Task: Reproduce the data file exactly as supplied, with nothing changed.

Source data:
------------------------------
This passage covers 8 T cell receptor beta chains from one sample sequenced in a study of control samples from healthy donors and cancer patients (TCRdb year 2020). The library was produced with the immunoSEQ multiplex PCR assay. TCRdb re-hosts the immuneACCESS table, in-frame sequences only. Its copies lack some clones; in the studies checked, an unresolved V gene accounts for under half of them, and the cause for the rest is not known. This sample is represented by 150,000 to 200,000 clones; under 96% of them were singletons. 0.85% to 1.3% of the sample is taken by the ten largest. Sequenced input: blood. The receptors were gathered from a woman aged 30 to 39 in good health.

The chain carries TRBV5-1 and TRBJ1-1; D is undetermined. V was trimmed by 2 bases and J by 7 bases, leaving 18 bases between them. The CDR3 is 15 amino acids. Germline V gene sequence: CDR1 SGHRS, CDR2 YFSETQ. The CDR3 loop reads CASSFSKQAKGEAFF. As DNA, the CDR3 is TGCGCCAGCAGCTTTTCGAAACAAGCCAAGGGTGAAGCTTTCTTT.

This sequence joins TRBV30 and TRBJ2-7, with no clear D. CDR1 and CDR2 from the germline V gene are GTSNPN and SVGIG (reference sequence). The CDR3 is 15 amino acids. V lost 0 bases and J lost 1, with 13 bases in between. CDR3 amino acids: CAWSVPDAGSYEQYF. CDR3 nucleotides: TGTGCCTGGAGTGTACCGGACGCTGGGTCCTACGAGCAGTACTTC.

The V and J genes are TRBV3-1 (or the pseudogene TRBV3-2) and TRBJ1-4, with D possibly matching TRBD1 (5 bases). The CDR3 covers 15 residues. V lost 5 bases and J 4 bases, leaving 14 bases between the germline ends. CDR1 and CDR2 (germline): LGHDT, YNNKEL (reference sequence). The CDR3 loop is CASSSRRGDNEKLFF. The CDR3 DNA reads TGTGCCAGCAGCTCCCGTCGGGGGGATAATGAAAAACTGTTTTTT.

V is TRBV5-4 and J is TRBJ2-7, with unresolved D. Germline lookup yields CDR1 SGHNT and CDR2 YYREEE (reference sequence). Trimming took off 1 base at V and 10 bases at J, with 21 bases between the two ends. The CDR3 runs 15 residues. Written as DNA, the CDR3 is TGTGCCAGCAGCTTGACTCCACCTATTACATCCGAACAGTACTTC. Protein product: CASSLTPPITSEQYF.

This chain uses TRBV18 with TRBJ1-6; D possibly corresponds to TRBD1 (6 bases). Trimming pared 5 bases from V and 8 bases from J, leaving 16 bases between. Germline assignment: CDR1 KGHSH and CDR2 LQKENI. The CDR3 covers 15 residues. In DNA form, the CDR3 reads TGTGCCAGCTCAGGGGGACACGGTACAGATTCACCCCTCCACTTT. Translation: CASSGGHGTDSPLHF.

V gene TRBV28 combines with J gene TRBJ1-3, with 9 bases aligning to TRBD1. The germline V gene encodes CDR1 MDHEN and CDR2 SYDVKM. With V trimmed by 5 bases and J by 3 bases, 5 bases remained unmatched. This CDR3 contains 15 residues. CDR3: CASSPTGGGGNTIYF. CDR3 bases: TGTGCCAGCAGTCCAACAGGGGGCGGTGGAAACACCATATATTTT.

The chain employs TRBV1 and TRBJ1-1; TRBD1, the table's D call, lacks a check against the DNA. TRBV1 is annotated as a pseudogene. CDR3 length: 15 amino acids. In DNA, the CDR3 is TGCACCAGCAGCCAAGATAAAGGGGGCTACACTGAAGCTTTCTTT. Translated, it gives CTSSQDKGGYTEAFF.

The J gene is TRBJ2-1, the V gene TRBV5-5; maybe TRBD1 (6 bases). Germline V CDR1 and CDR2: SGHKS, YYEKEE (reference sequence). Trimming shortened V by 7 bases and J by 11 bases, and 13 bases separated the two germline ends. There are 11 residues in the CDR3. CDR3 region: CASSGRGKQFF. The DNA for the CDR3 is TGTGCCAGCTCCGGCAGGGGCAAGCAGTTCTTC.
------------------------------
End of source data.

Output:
This passage covers 8 T cell receptor beta chains from one sample sequenced in a study of control samples from healthy donors and cancer patients (TCRdb year 2020). The library was produced with the immunoSEQ multiplex PCR assay. TCRdb re-hosts the immuneACCESS table, in-frame sequences only. Its copies lack some clones; in the studies checked, an unresolved V gene accounts for under half of them, and the cause for the rest is not known. This sample is represented by 150,000 to 200,000 clones; under 96% of them were singletons. 0.85% to 1.3% of the sample is taken by the ten largest. Sequenced input: blood. The receptors were gathered from a woman aged 30 to 39 in good health.

The chain carries TRBV5-1 and TRBJ1-1; D is undetermined. V was trimmed by 2 bases and J by 7 bases, leaving 18 bases between them. The CDR3 is 15 amino acids. Germline V gene sequence: CDR1 SGHRS, CDR2 YFSETQ. The CDR3 loop reads CASSFSKQAKGEAFF. As DNA, the CDR3 is TGCGCCAGCAGCTTTTCGAAACAAGCCAAGGGTGAAGCTTTCTTT.

This sequence joins TRBV30 and TRBJ2-7, with no clear D. CDR1 and CDR2 from the germline V gene are GTSNPN and SVGIG (reference sequence). The CDR3 is 15 amino acids. V lost 0 bases and J lost 1, with 13 bases in between. CDR3 amino acids: CAWSVPDAGSYEQYF. CDR3 nucleotides: TGTGCCTGGAGTGTACCGGACGCTGGGTCCTACGAGCAGTACTTC.

The V and J genes are TRBV3-1 (or the pseudogene TRBV3-2) and TRBJ1-4, with D possibly matching TRBD1 (5 bases). The CDR3 covers 15 residues. V lost 5 bases and J 4 bases, leaving 14 bases between the germline ends. CDR1 and CDR2 (germline): LGHDT, YNNKEL (reference sequence). The CDR3 loop is CASSSRRGDNEKLFF. The CDR3 DNA reads TGTGCCAGCAGCTCCCGTCGGGGGGATAATGAAAAACTGTTTTTT.

V is TRBV5-4 and J is TRBJ2-7, with unresolved D. Germline lookup yields CDR1 SGHNT and CDR2 YYREEE (reference sequence). Trimming took off 1 base at V and 10 bases at J, with 21 bases between the two ends. The CDR3 runs 15 residues. Written as DNA, the CDR3 is TGTGCCAGCAGCTTGACTCCACCTATTACATCCGAACAGTACTTC. Protein product: CASSLTPPITSEQYF.

This chain uses TRBV18 with TRBJ1-6; D possibly corresponds to TRBD1 (6 bases). Trimming pared 5 bases from V and 8 bases from J, leaving 16 bases between. Germline assignment: CDR1 KGHSH and CDR2 LQKENI. The CDR3 covers 15 residues. In DNA form, the CDR3 reads TGTGCCAGCTCAGGGGGACACGGTACAGATTCACCCCTCCACTTT. Translation: CASSGGHGTDSPLHF.

V gene TRBV28 combines with J gene TRBJ1-3, with 9 bases aligning to TRBD1. The germline V gene encodes CDR1 MDHEN and CDR2 SYDVKM. With V trimmed by 5 bases and J by 3 bases, 5 bases remained unmatched. This CDR3 contains 15 residues. CDR3: CASSPTGGGGNTIYF. CDR3 bases: TGTGCCAGCAGTCCAACAGGGGGCGGTGGAAACACCATATATTTT.

The chain employs TRBV1 and TRBJ1-1; TRBD1, the table's D call, lacks a check against the DNA. TRBV1 is annotated as a pseudogene. CDR3 length: 15 amino acids. In DNA, the CDR3 is TGCACCAGCAGCCAAGATAAAGGGGGCTACACTGAAGCTTTCTTT. Translated, it gives CTSSQDKGGYTEAFF.

The J gene is TRBJ2-1, the V gene TRBV5-5; maybe TRBD1 (6 bases). Germline V CDR1 and CDR2: SGHKS, YYEKEE (reference sequence). Trimming shortened V by 7 bases and J by 11 bases, and 13 bases separated the two germline ends. There are 11 residues in the CDR3. CDR3 region: CASSGRGKQFF. The DNA for the CDR3 is TGTGCCAGCTCCGGCAGGGGCAAGCAGTTCTTC.